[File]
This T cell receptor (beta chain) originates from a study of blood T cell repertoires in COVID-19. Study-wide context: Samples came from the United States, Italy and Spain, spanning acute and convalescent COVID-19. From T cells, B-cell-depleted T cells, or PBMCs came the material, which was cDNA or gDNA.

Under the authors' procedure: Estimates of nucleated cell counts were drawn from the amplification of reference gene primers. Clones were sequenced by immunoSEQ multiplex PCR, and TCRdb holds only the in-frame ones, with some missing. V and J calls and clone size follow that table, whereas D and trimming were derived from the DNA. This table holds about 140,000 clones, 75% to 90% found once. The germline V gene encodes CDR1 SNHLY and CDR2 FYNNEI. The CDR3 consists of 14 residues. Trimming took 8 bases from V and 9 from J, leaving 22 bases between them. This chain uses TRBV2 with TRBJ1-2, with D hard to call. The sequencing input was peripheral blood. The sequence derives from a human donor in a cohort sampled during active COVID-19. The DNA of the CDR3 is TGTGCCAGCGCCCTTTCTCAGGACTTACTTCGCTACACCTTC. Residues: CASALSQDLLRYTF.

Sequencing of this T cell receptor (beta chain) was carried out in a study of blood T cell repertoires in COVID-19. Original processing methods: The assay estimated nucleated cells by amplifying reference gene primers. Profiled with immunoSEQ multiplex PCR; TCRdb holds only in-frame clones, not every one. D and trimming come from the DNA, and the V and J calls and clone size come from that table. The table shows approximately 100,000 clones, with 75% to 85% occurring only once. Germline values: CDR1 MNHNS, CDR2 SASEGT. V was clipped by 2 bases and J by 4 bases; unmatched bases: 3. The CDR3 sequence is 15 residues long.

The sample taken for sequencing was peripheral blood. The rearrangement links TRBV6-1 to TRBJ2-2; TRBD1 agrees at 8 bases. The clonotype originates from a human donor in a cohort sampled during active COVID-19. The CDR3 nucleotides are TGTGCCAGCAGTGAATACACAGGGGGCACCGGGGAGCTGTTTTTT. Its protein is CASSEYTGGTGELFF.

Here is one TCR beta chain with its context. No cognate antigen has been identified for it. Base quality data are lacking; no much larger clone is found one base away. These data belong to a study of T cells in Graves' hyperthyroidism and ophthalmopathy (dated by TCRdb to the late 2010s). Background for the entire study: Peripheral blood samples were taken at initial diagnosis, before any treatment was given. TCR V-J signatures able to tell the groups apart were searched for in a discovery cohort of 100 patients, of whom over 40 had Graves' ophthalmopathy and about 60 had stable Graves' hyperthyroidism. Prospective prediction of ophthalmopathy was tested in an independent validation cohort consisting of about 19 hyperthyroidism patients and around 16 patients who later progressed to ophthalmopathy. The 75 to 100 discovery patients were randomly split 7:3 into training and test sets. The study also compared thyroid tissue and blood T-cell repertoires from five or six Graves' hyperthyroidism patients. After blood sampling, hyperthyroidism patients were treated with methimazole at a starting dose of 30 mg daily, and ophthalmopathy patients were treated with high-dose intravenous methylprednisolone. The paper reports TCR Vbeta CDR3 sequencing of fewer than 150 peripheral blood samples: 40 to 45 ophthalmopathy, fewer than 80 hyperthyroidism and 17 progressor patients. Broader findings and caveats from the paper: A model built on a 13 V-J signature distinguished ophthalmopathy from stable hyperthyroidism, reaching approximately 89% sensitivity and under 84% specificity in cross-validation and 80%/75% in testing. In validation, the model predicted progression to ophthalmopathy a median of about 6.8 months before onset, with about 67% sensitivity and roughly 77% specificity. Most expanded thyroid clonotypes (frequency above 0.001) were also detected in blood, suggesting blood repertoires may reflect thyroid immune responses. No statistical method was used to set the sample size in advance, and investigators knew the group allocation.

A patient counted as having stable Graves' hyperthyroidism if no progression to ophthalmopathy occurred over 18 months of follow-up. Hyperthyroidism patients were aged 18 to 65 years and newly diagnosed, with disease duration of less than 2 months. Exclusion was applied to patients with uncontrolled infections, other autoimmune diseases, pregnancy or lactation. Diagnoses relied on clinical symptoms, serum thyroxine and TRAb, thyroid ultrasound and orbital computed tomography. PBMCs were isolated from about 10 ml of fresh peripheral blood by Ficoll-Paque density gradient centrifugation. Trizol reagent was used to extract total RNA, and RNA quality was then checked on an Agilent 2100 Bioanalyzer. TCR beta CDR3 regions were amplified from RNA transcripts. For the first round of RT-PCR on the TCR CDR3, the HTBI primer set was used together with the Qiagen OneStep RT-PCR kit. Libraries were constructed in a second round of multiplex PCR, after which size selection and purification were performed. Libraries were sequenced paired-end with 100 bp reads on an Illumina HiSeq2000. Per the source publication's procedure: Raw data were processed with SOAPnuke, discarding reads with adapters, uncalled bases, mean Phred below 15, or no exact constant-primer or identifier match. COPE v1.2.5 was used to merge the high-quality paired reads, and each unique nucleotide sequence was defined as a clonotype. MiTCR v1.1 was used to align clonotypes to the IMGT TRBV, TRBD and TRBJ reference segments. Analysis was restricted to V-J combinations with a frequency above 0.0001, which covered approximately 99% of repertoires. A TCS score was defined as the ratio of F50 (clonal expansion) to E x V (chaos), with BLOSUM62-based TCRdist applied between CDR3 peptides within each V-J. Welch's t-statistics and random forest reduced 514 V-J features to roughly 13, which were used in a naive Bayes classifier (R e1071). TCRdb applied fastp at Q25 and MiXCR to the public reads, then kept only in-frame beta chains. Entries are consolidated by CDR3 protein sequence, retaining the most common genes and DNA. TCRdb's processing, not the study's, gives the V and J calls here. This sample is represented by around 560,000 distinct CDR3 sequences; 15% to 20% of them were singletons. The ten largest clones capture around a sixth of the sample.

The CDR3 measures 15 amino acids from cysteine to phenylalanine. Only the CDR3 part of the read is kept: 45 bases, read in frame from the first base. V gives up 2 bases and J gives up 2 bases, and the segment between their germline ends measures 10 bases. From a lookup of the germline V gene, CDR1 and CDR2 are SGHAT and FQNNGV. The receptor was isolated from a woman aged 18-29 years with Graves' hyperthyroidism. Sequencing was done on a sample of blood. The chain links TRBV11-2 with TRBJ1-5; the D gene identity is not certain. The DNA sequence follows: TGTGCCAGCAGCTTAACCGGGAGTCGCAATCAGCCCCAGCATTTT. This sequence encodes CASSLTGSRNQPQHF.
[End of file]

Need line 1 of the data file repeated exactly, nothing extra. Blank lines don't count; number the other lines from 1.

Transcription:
This T cell receptor (beta chain) originates from a study of blood T cell repertoires in COVID-19. Study-wide context: Samples came from the United States, Italy and Spain, spanning acute and convalescent COVID-19. From T cells, B-cell-depleted T cells, or PBMCs came the material, which was cDNA or gDNA.